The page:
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    We propose an explanation for the recently measured slow fluctuations and ``blinking'' in the surface enhanced Raman scattering (SERS) spectrum of single molecules adsorbed on a silver colloidal particle. We suggest that these fluctuations may be related to the dynamic relaxation of the surface roughness on the nanometer scale and show that there are two classes of roughness with qualitatively different dynamics. The predictions agree with measurements of surface roughness relaxation. Using a theoretical model for the kinetics of surface roughness relaxation in the presence of charges and optical electrical fields, we predict that the high-frequency electromagnetic field increases both the effective surface tension and the surface diffusion constant and thus accelerates the surface smoothing kinetics and time scale of the Raman fluctuations in manner that is linear with the laser power intensity, while the addition of salt retards the surface relaxation kinetics and increases the time scale of the fluctuations. These predictions are in qualitative agreement with the Raman experiments

    Weight management interventions in adults with intellectual disabilities and obesity: a systematic review of the evidence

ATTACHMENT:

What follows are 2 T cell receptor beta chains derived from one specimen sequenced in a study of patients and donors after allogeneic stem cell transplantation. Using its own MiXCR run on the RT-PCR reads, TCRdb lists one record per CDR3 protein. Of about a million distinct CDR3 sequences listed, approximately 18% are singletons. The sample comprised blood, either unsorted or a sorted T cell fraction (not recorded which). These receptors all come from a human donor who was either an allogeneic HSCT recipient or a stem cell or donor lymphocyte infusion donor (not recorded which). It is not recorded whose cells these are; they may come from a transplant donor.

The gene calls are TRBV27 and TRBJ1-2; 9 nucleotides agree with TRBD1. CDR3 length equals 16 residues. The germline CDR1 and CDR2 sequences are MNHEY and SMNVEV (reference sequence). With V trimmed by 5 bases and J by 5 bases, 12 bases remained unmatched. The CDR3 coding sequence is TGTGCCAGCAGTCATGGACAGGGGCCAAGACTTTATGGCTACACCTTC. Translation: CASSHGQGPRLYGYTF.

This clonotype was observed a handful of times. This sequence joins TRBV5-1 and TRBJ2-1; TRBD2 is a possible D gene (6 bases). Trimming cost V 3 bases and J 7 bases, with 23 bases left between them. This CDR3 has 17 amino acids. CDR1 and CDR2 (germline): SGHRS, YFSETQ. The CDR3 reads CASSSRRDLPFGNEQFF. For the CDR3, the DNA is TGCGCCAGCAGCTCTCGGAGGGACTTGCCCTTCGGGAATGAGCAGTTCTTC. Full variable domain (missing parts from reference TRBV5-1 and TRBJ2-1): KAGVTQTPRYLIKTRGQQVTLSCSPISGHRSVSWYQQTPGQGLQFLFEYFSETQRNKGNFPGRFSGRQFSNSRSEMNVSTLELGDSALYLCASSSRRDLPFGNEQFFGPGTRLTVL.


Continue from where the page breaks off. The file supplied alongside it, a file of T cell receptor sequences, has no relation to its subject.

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    o evaluate the clinical effectiveness of weight management interventions in adults with intellectual disabilities (ID) and obesity using recommendations from current clinical guidelines for the first line management of obesity in adults. Full papers on lifestyle modification interventions published between 1982 to 2011 were sought by searching the Medline, Embase, PsycINFO and CINAHL databases. Studies were evaluated based on 1) intervention components, 2) methodology, 3) attrition rate 4) reported weight loss and 5) duration of follow up. Twenty two studies met the inclusion criteria. The interventions were classified according to inclusion of the following components: behaviour change alone, behaviour change plus physical activity, dietary advice or physical activity alone, dietary plus physical activity advice and multi-component (all three components). The majority of the studies had the same methodological limitations: no sample size justification, small heterogeneous samples, no information on randomisation methodologies. Eight studies were classified as multi-component interventions, of which one study used a 600 kilocalorie (2510 kilojoule) daily energy deficit diet. Study durations were mostly below the duration recommended in clinical guidelines and varied widely. No study included an exercise program promoting 225–300 minutes or more of moderate intensity physical activity per week but the majority of the studies used the same behaviour change techniques. Three studies reported clinically significant weight loss (≥ 5%) at six months post intervention. Current data indicate weight management interventions in those with ID differ from recommended practice and further studies to examine the effectiveness of multi-component weight management interventions for adults with ID and obesity are justified